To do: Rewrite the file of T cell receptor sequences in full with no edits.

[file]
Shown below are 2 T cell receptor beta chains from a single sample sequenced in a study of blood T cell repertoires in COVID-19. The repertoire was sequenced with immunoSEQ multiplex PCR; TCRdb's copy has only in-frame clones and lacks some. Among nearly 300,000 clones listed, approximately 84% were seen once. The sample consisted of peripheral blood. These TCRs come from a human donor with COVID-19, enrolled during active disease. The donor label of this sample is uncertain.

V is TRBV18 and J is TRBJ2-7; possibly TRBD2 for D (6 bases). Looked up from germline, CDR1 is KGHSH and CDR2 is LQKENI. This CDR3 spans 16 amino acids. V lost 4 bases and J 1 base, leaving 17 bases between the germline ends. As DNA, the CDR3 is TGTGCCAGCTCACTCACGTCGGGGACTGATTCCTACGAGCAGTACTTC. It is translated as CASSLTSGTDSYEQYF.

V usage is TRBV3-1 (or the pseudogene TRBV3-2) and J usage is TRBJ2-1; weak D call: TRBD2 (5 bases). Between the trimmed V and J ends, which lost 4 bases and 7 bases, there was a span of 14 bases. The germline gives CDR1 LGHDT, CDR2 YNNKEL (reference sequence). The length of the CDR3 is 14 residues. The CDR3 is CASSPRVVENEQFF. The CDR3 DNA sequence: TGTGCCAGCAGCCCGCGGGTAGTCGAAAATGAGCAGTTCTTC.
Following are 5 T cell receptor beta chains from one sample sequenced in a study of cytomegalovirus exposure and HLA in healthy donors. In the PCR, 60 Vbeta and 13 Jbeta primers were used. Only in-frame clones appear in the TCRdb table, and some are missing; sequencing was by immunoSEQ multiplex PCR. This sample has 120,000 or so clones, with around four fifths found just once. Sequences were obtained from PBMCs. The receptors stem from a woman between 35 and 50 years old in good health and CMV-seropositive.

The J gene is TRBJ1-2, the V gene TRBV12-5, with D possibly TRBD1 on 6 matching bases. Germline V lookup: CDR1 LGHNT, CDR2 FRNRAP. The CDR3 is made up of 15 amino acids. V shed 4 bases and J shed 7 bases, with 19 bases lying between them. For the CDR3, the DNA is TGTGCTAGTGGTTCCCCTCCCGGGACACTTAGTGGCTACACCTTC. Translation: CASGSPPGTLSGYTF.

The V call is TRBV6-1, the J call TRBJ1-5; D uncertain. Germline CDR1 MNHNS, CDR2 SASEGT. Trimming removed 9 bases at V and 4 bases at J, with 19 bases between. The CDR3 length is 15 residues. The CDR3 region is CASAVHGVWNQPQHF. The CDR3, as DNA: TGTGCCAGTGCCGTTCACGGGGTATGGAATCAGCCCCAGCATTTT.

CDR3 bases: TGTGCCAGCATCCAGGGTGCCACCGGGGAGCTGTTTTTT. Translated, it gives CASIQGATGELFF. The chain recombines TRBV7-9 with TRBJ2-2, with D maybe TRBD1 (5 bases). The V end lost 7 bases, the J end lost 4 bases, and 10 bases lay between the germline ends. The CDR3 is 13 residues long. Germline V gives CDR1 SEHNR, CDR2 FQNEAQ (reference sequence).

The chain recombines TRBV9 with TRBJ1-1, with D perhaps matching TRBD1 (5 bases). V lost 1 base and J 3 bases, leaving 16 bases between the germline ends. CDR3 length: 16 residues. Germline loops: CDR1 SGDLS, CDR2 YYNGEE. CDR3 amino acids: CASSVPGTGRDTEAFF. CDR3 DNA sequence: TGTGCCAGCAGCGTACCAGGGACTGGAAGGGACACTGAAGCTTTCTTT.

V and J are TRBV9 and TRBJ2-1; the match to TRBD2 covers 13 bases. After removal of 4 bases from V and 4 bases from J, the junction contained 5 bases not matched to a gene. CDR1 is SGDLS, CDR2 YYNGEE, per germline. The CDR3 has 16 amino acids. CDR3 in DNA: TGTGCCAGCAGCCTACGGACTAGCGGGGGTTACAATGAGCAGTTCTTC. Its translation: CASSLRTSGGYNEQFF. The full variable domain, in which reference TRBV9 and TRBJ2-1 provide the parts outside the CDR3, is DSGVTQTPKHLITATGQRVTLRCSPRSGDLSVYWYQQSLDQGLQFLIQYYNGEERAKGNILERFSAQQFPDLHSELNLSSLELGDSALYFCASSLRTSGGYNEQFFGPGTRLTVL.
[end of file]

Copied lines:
Shown below are 2 T cell receptor beta chains from a single sample sequenced in a study of blood T cell repertoires in COVID-19. The repertoire was sequenced with immunoSEQ multiplex PCR; TCRdb's copy has only in-frame clones and lacks some. Among nearly 300,000 clones listed, approximately 84% were seen once. The sample consisted of peripheral blood. These TCRs come from a human donor with COVID-19, enrolled during active disease. The donor label of this sample is uncertain.

V is TRBV18 and J is TRBJ2-7; possibly TRBD2 for D (6 bases). Looked up from germline, CDR1 is KGHSH and CDR2 is LQKENI. This CDR3 spans 16 amino acids. V lost 4 bases and J 1 base, leaving 17 bases between the germline ends. As DNA, the CDR3 is TGTGCCAGCTCACTCACGTCGGGGACTGATTCCTACGAGCAGTACTTC. It is translated as CASSLTSGTDSYEQYF.

V usage is TRBV3-1 (or the pseudogene TRBV3-2) and J usage is TRBJ2-1; weak D call: TRBD2 (5 bases). Between the trimmed V and J ends, which lost 4 bases and 7 bases, there was a span of 14 bases. The germline gives CDR1 LGHDT, CDR2 YNNKEL (reference sequence). The length of the CDR3 is 14 residues. The CDR3 is CASSPRVVENEQFF. The CDR3 DNA sequence: TGTGCCAGCAGCCCGCGGGTAGTCGAAAATGAGCAGTTCTTC.
Following are 5 T cell receptor beta chains from one sample sequenced in a study of cytomegalovirus exposure and HLA in healthy donors. In the PCR, 60 Vbeta and 13 Jbeta primers were used. Only in-frame clones appear in the TCRdb table, and some are missing; sequencing was by immunoSEQ multiplex PCR. This sample has 120,000 or so clones, with around four fifths found just once. Sequences were obtained from PBMCs. The receptors stem from a woman between 35 and 50 years old in good health and CMV-seropositive.

The J gene is TRBJ1-2, the V gene TRBV12-5, with D possibly TRBD1 on 6 matching bases. Germline V lookup: CDR1 LGHNT, CDR2 FRNRAP. The CDR3 is made up of 15 amino acids. V shed 4 bases and J shed 7 bases, with 19 bases lying between them. For the CDR3, the DNA is TGTGCTAGTGGTTCCCCTCCCGGGACACTTAGTGGCTACACCTTC. Translation: CASGSPPGTLSGYTF.

The V call is TRBV6-1, the J call TRBJ1-5; D uncertain. Germline CDR1 MNHNS, CDR2 SASEGT. Trimming removed 9 bases at V and 4 bases at J, with 19 bases between. The CDR3 length is 15 residues. The CDR3 region is CASAVHGVWNQPQHF. The CDR3, as DNA: TGTGCCAGTGCCGTTCACGGGGTATGGAATCAGCCCCAGCATTTT.

CDR3 bases: TGTGCCAGCATCCAGGGTGCCACCGGGGAGCTGTTTTTT. Translated, it gives CASIQGATGELFF. The chain recombines TRBV7-9 with TRBJ2-2, with D maybe TRBD1 (5 bases). The V end lost 7 bases, the J end lost 4 bases, and 10 bases lay between the germline ends. The CDR3 is 13 residues long. Germline V gives CDR1 SEHNR, CDR2 FQNEAQ (reference sequence).

The chain recombines TRBV9 with TRBJ1-1, with D perhaps matching TRBD1 (5 bases). V lost 1 base and J 3 bases, leaving 16 bases between the germline ends. CDR3 length: 16 residues. Germline loops: CDR1 SGDLS, CDR2 YYNGEE. CDR3 amino acids: CASSVPGTGRDTEAFF. CDR3 DNA sequence: TGTGCCAGCAGCGTACCAGGGACTGGAAGGGACACTGAAGCTTTCTTT.

V and J are TRBV9 and TRBJ2-1; the match to TRBD2 covers 13 bases. After removal of 4 bases from V and 4 bases from J, the junction contained 5 bases not matched to a gene. CDR1 is SGDLS, CDR2 YYNGEE, per germline. The CDR3 has 16 amino acids. CDR3 in DNA: TGTGCCAGCAGCCTACGGACTAGCGGGGGTTACAATGAGCAGTTCTTC. Its translation: CASSLRTSGGYNEQFF. The full variable domain, in which reference TRBV9 and TRBJ2-1 provide the parts outside the CDR3, is DSGVTQTPKHLITATGQRVTLRCSPRSGDLSVYWYQQSLDQGLQFLIQYYNGEERAKGNILERFSAQQFPDLHSELNLSSLELGDSALYFCASSLRTSGGYNEQFFGPGTRLTVL.